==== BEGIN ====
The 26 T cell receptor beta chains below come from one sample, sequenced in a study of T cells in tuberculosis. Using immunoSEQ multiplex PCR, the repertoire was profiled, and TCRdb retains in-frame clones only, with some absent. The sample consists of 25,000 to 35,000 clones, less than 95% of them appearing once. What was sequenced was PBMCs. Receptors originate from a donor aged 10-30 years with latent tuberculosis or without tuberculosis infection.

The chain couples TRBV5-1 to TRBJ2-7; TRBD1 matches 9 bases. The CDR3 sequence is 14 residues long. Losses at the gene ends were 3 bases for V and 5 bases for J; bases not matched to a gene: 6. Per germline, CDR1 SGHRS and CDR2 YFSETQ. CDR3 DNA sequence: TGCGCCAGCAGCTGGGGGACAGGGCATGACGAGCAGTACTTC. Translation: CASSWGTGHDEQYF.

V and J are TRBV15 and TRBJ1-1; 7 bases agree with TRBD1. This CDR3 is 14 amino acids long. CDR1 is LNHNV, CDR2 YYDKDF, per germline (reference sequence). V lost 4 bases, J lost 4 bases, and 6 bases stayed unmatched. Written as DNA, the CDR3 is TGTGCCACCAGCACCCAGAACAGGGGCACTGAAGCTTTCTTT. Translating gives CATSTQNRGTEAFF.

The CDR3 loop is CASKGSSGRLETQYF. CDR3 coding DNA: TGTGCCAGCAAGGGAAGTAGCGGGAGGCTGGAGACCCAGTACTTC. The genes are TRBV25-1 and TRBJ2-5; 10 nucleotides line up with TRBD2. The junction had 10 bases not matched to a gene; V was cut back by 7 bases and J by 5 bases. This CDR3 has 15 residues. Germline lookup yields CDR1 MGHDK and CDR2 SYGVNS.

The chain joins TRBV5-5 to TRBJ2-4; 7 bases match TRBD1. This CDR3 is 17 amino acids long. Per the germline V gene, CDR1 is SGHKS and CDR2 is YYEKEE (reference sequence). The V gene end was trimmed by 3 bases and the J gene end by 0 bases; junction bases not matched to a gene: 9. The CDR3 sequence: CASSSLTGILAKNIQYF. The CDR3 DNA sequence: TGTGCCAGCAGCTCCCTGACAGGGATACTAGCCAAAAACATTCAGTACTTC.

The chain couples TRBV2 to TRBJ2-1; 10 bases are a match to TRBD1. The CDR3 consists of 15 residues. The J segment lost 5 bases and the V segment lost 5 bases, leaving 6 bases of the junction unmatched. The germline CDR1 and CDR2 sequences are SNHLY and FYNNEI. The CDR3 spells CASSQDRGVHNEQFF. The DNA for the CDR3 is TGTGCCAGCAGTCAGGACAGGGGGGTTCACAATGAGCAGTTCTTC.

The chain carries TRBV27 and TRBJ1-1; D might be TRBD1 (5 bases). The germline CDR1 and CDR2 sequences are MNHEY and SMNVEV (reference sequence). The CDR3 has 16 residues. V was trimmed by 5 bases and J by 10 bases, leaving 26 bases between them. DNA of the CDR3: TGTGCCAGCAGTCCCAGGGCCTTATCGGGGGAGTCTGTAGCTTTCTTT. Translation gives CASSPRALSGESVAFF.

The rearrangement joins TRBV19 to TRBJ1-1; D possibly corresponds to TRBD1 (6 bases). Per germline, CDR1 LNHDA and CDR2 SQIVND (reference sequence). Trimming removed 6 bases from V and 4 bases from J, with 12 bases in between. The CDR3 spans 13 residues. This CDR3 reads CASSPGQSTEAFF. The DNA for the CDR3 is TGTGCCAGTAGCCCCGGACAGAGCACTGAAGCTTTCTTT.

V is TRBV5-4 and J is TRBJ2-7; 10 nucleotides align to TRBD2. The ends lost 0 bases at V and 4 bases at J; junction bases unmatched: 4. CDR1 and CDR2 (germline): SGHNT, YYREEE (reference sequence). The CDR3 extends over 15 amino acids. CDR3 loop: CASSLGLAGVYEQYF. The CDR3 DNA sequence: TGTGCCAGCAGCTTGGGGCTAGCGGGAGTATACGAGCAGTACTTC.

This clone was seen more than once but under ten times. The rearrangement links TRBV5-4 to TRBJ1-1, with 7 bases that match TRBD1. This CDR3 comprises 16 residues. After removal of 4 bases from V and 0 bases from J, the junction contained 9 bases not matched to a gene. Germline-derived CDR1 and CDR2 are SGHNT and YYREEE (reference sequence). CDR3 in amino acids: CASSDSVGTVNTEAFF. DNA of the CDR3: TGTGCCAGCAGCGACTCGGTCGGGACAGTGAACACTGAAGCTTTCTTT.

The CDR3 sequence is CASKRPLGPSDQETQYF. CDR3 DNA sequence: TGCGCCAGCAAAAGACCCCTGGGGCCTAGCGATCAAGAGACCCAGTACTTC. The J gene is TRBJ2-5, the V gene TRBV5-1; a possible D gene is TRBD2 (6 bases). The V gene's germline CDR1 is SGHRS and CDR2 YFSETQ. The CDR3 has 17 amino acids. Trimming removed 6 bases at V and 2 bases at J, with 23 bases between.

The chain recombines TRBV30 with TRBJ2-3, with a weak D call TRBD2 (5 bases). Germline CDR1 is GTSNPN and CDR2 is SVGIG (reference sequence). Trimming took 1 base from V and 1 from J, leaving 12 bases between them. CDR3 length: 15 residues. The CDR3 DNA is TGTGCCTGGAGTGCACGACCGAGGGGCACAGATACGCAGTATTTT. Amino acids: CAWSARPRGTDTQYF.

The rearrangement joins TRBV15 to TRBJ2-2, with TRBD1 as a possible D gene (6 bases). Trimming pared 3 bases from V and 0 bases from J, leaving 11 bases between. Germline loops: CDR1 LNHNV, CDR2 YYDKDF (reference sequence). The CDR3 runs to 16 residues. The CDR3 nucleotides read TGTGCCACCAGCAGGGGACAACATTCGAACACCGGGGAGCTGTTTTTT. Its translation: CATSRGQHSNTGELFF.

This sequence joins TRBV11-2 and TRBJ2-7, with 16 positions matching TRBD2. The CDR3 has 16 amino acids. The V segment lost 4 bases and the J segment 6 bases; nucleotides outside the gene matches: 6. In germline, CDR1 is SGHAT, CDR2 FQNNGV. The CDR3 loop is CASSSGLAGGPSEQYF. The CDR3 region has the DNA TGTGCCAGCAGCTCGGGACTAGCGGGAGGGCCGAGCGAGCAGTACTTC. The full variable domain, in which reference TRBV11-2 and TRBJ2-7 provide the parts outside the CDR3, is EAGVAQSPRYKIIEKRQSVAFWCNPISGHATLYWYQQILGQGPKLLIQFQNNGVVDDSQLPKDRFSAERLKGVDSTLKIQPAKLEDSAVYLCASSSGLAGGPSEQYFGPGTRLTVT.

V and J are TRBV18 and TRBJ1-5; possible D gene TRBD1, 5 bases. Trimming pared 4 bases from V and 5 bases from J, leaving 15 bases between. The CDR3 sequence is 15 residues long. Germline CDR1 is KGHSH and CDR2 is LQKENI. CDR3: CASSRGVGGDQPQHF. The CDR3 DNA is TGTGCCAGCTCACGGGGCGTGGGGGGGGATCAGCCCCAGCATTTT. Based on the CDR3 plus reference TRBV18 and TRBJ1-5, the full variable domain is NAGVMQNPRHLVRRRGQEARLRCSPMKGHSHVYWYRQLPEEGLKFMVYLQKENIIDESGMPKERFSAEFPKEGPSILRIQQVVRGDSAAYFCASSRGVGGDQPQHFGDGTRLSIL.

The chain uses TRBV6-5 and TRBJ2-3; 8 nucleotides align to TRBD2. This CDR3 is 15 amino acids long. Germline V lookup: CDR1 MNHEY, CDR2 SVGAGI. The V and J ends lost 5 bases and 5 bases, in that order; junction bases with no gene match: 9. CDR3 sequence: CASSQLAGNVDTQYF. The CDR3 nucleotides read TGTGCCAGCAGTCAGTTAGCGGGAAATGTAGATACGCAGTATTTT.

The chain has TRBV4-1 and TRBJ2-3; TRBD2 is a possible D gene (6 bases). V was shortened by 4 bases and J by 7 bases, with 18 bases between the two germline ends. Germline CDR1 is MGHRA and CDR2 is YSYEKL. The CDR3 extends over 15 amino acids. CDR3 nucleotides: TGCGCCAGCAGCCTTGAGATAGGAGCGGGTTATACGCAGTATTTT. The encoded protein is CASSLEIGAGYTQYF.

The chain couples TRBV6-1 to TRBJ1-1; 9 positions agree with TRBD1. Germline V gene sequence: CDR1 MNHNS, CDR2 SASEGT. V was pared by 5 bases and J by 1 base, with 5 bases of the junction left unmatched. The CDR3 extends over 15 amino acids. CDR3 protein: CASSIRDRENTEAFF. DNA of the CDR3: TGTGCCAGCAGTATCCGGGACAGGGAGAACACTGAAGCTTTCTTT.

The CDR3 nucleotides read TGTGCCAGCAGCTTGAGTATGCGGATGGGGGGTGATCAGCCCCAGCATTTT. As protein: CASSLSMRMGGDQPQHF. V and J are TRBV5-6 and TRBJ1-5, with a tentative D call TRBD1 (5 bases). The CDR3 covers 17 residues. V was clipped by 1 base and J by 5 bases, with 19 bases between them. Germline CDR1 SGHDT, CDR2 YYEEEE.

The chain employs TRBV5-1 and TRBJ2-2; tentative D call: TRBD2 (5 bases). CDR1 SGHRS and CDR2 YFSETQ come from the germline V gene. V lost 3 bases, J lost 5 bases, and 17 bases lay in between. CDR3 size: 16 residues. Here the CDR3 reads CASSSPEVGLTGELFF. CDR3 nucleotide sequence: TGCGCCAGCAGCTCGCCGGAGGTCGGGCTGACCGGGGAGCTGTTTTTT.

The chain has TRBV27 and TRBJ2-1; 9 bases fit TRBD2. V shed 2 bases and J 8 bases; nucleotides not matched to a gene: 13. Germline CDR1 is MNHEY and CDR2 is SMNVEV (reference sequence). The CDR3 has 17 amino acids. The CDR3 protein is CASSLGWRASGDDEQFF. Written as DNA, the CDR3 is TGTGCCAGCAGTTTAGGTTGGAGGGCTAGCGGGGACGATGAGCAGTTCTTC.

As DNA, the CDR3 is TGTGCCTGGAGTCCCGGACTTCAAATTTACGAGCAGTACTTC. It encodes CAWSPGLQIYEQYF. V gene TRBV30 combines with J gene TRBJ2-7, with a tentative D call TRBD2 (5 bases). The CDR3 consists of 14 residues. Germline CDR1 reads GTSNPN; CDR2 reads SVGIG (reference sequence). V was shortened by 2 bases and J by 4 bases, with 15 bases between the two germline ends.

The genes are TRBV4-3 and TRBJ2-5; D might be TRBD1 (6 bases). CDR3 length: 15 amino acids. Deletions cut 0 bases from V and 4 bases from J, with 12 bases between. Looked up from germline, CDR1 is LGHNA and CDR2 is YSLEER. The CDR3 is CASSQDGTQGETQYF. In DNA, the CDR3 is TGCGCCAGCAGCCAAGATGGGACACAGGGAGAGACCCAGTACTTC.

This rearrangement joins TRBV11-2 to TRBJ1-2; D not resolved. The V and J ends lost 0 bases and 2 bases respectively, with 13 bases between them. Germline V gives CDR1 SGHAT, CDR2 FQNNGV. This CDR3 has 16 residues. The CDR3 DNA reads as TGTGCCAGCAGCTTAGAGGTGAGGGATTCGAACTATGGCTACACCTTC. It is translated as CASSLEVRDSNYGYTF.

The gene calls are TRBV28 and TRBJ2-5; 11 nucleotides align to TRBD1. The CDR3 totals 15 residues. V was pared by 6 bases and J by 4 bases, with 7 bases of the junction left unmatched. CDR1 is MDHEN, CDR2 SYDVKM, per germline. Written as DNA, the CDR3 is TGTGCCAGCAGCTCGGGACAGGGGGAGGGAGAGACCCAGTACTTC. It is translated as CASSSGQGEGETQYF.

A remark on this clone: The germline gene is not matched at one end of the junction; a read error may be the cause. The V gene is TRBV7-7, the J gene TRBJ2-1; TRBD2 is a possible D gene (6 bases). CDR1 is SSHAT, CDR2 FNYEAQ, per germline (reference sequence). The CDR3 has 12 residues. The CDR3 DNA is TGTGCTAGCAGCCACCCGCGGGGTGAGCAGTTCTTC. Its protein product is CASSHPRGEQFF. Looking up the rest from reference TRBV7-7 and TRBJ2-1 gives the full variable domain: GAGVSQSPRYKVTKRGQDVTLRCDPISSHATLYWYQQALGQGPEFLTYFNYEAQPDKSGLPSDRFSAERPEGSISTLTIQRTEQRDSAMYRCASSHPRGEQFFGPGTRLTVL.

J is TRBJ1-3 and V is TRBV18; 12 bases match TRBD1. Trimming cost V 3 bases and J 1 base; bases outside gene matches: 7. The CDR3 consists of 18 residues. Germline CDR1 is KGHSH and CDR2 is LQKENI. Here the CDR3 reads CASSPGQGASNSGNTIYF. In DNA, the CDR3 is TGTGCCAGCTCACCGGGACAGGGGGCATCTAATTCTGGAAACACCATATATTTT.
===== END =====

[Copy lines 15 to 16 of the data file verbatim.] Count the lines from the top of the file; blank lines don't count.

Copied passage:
V and J are TRBV18 and TRBJ1-5; possible D gene TRBD1, 5 bases. Trimming pared 4 bases from V and 5 bases from J, leaving 15 bases between. The CDR3 sequence is 15 residues long. Germline CDR1 is KGHSH and CDR2 is LQKENI. CDR3: CASSRGVGGDQPQHF. The CDR3 DNA is TGTGCCAGCTCACGGGGCGTGGGGGGGGATCAGCCCCAGCATTTT. Based on the CDR3 plus reference TRBV18 and TRBJ1-5, the full variable domain is NAGVMQNPRHLVRRRGQEARLRCSPMKGHSHVYWYRQLPEEGLKFMVYLQKENIIDESGMPKERFSAEFPKEGPSILRIQQVVRGDSAAYFCASSRGVGGDQPQHFGDGTRLSIL.

The chain uses TRBV6-5 and TRBJ2-3; 8 nucleotides align to TRBD2. This CDR3 is 15 amino acids long. Germline V lookup: CDR1 MNHEY, CDR2 SVGAGI. The V and J ends lost 5 bases and 5 bases, in that order; junction bases with no gene match: 9. CDR3 sequence: CASSQLAGNVDTQYF. The CDR3 nucleotides read TGTGCCAGCAGTCAGTTAGCGGGAAATGTAGATACGCAGTATTTT.